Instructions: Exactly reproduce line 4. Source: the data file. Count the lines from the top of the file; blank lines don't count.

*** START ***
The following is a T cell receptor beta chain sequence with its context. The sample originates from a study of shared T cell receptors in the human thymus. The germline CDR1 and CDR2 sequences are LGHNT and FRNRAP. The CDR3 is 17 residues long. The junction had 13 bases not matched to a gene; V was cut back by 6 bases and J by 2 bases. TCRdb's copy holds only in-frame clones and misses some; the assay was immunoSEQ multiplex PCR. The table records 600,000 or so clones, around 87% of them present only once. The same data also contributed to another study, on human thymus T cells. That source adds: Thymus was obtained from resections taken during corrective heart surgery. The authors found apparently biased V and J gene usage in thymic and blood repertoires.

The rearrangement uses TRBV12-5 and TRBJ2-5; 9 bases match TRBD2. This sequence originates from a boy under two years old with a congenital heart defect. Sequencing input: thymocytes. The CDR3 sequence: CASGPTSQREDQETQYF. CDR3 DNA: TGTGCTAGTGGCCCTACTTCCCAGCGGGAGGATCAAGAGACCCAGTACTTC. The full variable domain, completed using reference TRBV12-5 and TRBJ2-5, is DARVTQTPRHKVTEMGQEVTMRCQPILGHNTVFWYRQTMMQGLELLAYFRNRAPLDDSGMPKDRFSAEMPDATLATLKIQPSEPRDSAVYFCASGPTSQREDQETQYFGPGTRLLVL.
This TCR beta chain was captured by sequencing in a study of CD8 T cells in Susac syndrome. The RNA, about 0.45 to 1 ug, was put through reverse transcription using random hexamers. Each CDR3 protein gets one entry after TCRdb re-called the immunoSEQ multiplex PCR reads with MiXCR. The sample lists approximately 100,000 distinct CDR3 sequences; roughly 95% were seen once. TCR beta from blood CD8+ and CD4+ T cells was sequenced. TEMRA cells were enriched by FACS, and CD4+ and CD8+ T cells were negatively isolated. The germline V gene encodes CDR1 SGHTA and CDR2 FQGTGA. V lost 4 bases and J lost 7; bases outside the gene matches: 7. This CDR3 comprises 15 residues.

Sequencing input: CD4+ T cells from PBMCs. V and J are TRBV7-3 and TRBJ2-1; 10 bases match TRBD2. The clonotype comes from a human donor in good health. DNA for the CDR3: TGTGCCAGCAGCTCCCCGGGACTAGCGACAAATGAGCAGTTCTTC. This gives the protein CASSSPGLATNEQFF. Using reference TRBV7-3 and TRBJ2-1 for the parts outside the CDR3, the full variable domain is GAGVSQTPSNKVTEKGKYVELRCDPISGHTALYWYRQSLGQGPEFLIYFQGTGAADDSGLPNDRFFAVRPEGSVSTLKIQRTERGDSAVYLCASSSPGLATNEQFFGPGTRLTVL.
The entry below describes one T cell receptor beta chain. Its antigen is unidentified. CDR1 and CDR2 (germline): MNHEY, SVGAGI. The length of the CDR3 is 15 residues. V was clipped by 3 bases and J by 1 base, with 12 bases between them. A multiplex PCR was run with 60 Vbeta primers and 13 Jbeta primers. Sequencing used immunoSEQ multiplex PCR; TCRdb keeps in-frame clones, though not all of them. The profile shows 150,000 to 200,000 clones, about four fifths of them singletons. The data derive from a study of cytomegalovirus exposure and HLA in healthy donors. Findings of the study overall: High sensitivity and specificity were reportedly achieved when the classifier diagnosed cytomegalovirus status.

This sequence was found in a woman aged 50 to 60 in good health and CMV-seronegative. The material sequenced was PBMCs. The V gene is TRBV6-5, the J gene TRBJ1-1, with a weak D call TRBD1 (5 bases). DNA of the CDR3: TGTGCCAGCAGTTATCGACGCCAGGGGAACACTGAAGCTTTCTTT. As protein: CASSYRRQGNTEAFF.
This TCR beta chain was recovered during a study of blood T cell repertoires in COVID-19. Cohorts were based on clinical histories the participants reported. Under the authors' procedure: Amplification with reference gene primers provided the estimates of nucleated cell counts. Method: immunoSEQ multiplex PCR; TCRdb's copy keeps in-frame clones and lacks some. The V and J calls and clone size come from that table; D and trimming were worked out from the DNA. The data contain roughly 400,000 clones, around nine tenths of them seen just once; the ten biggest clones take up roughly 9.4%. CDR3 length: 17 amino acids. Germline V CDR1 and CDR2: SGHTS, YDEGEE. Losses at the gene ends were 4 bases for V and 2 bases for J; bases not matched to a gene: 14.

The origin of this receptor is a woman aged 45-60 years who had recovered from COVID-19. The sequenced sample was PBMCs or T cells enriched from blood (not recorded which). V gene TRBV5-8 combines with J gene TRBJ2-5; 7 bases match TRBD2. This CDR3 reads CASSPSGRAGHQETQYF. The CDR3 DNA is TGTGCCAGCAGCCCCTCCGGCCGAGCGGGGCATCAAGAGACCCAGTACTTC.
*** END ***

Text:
Sequencing input: CD4+ T cells from PBMCs. V and J are TRBV7-3 and TRBJ2-1; 10 bases match TRBD2. The clonotype comes from a human donor in good health. DNA for the CDR3: TGTGCCAGCAGCTCCCCGGGACTAGCGACAAATGAGCAGTTCTTC. This gives the protein CASSSPGLATNEQFF. Using reference TRBV7-3 and TRBJ2-1 for the parts outside the CDR3, the full variable domain is GAGVSQTPSNKVTEKGKYVELRCDPISGHTALYWYRQSLGQGPEFLIYFQGTGAADDSGLPNDRFFAVRPEGSVSTLKIQRTERGDSAVYLCASSSPGLATNEQFFGPGTRLTVL.